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Monday, November 19, 2007

Housekeeping Paraphernalia


by Tracee Sioux

Mommy, can I have that Kid's Washer & Dryer by Little Colorado for Christmas?

No way. You don't need to pretend to do laundry. If you want to do laundry, you can do it for real. I promise there will be plenty of opportunities for laundry when you grow up.

I don't know if I'm right about this or not. It's just gut instinct, but these toys piss me off.

On one hand, I can't get over how much my life looks exactly like my mother's life did. I don't know what I was thinking, but I absurdly expected feminism to do away with the drudgery of housework. Now I realize it's not feminism that will banish housework from my life - it's money to pay the housekeeper. Duh.

Sometimes - usually while I'm doing the perpetually defeating job of cleaning the house - I come to the realization that housekeeping really was a full time job in the first place. It was a falacy that housewives did nothing all day. All the feminist revolution got me was more work. Too much work. More work than I can do.

I'm pissed off about these toys and the expectation that my daughter will grow up to be a housewife or a housekeeper. But, why shouldn't she?

I do want motherhood for her. I don't necessarily want her to miss out on being home with her children for several years.

There's also a big part of me that believes these toys should be marketed to BOYS for a few decades to see if we can even out the housework load still being heavily born by women. To be fair, several of the commercials and ads are inclusive of boys this Christmas season.

I realize that my life might have been easier, better organized and cleaner, had I accepted that keeping house was going to be an inevitable part of it. Especially while raising young children.

But, still my gut instinct is to ignore requests for these kinds of toys and steer her in less stereotypical "housewife" direction.

Why does she want cleaning supplies as toys anyway?

What is your stance on housekeeping paraphernalia as play?

9 comments:

jen said...

Honestly, I think it is fine. I bought my boys a vintage metal kitchen outfitted with fridge, stove, sink, etc... Jack played with it plenty, but his daddy was none to happy about his boy playing house.

It's a part of life, housework, for both men and women so I don't see the problem with the toys. I do get your point on them being marketed towards girls in the mainstream toy market, but if you look at the natural toy catalogs they market them as gender neutral most of the time.

mom said...

It's not, for me, the toys, it's the distribution - as you mention. No one will be giving my son one of these. He'll get a train table. I allowed them, but I ended up trying to balance the impossible to balance -- I am the one who bought the tool bench, the doctor's kit, the lincoln logs.

Truth is, my dd doesn't play with any of it.

I feel your pain though - it's hard when they ask you for something for the holiday or birthday that you don't want to buy. My dd never requested anything (other than a candy cane and a stuffed duck) and then yesterday morning she comes out with "I want Santa to bring me dora boots for the rain and a dora backpack." I hate characters.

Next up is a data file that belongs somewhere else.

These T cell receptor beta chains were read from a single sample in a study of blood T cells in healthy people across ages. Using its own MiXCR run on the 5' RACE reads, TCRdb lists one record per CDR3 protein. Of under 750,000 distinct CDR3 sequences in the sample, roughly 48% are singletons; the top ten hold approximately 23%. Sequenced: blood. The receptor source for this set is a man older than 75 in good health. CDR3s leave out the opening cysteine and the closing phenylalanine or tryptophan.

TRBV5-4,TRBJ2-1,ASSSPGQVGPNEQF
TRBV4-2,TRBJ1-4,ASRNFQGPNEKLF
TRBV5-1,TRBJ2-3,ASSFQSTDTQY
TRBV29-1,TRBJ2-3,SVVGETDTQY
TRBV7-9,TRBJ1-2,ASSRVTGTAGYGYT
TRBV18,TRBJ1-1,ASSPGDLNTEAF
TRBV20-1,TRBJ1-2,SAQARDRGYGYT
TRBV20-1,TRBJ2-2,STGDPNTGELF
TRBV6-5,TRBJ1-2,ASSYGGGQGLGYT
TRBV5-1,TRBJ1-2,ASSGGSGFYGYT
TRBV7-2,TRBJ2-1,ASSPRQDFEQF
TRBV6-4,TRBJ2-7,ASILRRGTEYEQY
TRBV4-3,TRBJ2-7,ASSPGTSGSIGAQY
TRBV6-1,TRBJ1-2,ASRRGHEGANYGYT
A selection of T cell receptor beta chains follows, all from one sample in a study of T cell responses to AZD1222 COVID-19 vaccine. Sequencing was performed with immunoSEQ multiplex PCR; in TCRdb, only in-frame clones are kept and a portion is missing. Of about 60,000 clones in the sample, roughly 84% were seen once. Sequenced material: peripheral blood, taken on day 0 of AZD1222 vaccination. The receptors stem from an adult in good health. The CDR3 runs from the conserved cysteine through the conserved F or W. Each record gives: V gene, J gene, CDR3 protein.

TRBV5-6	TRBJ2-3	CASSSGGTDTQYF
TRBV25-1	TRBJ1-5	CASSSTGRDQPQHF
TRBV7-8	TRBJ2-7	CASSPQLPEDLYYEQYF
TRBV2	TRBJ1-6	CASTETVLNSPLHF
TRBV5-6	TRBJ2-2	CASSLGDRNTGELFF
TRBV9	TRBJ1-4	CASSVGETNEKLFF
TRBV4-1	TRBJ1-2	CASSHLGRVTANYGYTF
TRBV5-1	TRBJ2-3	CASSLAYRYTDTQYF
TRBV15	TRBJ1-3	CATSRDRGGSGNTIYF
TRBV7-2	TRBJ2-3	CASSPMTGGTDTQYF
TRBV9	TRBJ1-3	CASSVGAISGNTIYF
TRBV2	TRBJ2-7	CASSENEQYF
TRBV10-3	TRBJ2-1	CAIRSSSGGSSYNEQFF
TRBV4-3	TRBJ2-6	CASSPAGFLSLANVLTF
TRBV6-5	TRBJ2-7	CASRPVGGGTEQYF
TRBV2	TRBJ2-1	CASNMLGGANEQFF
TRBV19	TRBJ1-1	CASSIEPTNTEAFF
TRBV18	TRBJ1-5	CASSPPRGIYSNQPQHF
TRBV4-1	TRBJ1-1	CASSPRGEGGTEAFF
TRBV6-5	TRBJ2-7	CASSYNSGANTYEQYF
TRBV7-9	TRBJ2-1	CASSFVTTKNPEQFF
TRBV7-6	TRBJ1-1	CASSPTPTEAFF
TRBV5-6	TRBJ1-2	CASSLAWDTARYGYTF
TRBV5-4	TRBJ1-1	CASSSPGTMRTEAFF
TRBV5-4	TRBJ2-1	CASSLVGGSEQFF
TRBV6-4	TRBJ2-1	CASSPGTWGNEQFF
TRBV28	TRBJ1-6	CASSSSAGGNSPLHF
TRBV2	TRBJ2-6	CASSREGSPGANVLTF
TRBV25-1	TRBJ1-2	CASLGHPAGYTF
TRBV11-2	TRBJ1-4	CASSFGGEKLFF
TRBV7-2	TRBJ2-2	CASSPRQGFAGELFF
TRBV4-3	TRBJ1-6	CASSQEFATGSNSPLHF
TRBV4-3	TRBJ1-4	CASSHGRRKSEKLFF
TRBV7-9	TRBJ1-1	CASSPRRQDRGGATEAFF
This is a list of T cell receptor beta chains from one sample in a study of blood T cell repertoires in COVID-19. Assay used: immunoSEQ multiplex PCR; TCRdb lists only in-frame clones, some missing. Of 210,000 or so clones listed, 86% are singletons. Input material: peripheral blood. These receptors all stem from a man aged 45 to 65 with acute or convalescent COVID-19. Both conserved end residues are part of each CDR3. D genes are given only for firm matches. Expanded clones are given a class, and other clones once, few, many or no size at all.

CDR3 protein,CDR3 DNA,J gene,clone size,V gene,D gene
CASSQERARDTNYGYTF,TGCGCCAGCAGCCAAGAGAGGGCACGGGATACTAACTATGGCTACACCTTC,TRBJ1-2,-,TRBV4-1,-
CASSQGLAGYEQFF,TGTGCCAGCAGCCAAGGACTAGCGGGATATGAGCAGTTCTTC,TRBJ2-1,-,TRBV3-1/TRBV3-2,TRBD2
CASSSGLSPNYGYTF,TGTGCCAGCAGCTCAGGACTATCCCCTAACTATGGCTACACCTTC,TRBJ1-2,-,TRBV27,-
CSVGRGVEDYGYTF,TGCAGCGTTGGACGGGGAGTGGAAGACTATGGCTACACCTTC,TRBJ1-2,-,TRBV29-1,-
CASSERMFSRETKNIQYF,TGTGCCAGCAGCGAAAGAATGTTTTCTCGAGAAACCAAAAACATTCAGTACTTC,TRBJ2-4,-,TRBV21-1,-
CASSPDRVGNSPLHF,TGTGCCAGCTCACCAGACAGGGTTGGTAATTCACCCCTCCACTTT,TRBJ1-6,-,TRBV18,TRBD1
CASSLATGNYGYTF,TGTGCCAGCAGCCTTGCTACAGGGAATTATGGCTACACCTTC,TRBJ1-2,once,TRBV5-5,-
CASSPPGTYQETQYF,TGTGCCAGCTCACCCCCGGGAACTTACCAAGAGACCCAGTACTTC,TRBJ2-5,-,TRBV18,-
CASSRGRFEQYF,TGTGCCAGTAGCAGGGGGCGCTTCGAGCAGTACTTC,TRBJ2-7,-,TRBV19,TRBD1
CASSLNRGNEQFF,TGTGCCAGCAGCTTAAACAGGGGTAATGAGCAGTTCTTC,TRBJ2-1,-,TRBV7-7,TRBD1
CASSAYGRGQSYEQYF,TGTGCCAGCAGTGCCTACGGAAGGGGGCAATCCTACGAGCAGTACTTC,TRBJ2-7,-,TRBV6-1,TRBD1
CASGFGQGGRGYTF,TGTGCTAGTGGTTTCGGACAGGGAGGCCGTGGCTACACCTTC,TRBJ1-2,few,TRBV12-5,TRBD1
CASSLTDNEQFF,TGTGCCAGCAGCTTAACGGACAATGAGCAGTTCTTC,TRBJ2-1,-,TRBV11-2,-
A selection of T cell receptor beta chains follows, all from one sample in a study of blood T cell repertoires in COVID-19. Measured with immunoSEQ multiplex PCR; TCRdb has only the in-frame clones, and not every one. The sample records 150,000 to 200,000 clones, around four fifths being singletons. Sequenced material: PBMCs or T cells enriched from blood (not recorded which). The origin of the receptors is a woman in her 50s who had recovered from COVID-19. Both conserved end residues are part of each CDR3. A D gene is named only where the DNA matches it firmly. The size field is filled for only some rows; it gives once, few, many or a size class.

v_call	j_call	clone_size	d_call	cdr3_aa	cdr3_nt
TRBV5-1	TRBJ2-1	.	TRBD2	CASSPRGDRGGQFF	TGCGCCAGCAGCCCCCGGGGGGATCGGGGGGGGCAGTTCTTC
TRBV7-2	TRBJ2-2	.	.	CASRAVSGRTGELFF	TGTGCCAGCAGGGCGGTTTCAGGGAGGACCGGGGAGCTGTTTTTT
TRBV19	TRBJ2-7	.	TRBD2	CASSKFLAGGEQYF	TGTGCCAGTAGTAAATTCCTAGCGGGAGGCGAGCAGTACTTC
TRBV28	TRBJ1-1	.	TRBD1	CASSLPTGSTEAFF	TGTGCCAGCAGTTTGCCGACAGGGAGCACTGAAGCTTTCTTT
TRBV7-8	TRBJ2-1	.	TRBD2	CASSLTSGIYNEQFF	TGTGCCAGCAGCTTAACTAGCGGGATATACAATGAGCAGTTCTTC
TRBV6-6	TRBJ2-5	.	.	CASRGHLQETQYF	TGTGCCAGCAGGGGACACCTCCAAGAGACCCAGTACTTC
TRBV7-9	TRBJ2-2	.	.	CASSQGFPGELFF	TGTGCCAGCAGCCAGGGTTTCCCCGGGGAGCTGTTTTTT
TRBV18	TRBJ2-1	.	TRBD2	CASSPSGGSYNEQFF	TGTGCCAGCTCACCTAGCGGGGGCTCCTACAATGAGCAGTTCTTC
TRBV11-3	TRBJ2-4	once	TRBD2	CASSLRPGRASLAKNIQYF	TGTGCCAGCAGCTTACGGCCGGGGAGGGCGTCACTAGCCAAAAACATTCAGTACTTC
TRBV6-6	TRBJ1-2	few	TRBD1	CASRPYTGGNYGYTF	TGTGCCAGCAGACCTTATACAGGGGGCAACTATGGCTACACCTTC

My strategy was not to make a big deal/ignore and to wait and see what happens, plant other seeds of exciting things Santa could bring, and then see how her list unfolds. If she ends up super excited about the dora goods - I'll probably buy one of them. We only have one character thing now -- so one won't kill us.

Besides, shes 4.5, I'm lucky it wasn't princess crap.

Tracee said...

Of course my brothers and Zack play with these types of toys because they had sisters.

Good for you Jen to get these types of toys for your sons. They will make better husbands because of it, I'm sure.

Mom, you're right, you should count your blessings that it's not a princess or Bratz your daughter asked for. I've not been able to find any objection to Dora - especially because boys seem equally drawn to her as a character.

Ainsely, and her BOY cousins' favorite game is house. It seems only natural that in the "house" and "family" the toys would be cleaning toys. That's what they see us do. They see us to laundry and dishes and cooking. They are pretending to be us. She also has an Office where she does her Work - so it's not like she's missing the part where I work also.

I'm making too much of it. Projecting my own disappointed expectations onto her.

I should try to stop that.

But, she's still not getting it for Christmas this year.

Maybe Zack will get it next year. LOL. Then she can resent me for giving Zack the toy she wanted.

Klanet said...

I guess I'm with Jen, housework is as you say an everyday part of life, and the toys reinforce this idea. Perhaps they'll grow up thinking housework is just a game and fun to do...hahaha

Violet said...

When I see ads like the recent one for Rose Petal Cottage, I kind of want to gag. If you haven't seen it, it has a little girl singing, "I love it when my laundry gets so clean/ Taking care of my home is a dream, dream, dream!"

Part of what bugs me is the message that "house cleaning" is so great and fulfilling for women. I applaud moms who stay at home, but I feel sad when it is their whole life and identity. Kids grow up you know. You have to have a second act.

(But I confess that the six year old in me wanted that cottage.)

Tracee said...

I guess that's what's wrong with me - I can't imagine wanting that Rose Petal Cottage. The appeal is just lost on me.

Susanna said...

Really little kids want to emulate mom and dad, do the same things they do, so I can understand their wanting these kinds of toys. My almost-2-year-old son loves playing with the toy kitchen in the church nursery and playing with brooms and tools and the vacuum cleaner. (Actually, now that I think of it, maybe if he had his own toy vacuum he wouldn't bug me so much when I try to use the real one.)

Anyway, I think it's fine for these kind of "let's pretend" toys to be out there. It's in the marketing of them when things get sketchy.

Jonna said...

I agree with a few other commenters. I've seen gender neutral kitchen toys at the Pottery Barn Kids (if you're willing to SELL one of your kids to afford the goods they have there!) I think that BOTH genders of children should be encouraged to play at emulating their parents. I hope our unborn son will like to play doctor like his daddy, lawyer like his mommy, and take care of his babies and play house like BOTH of his parents. But maybe I'm being naive since the boy isn't here yet.

Tracee said...

Congradulations Jonna! How wonderful, a boy!

Remember to pass on some empathy AND a love of housework! Make him a good husband.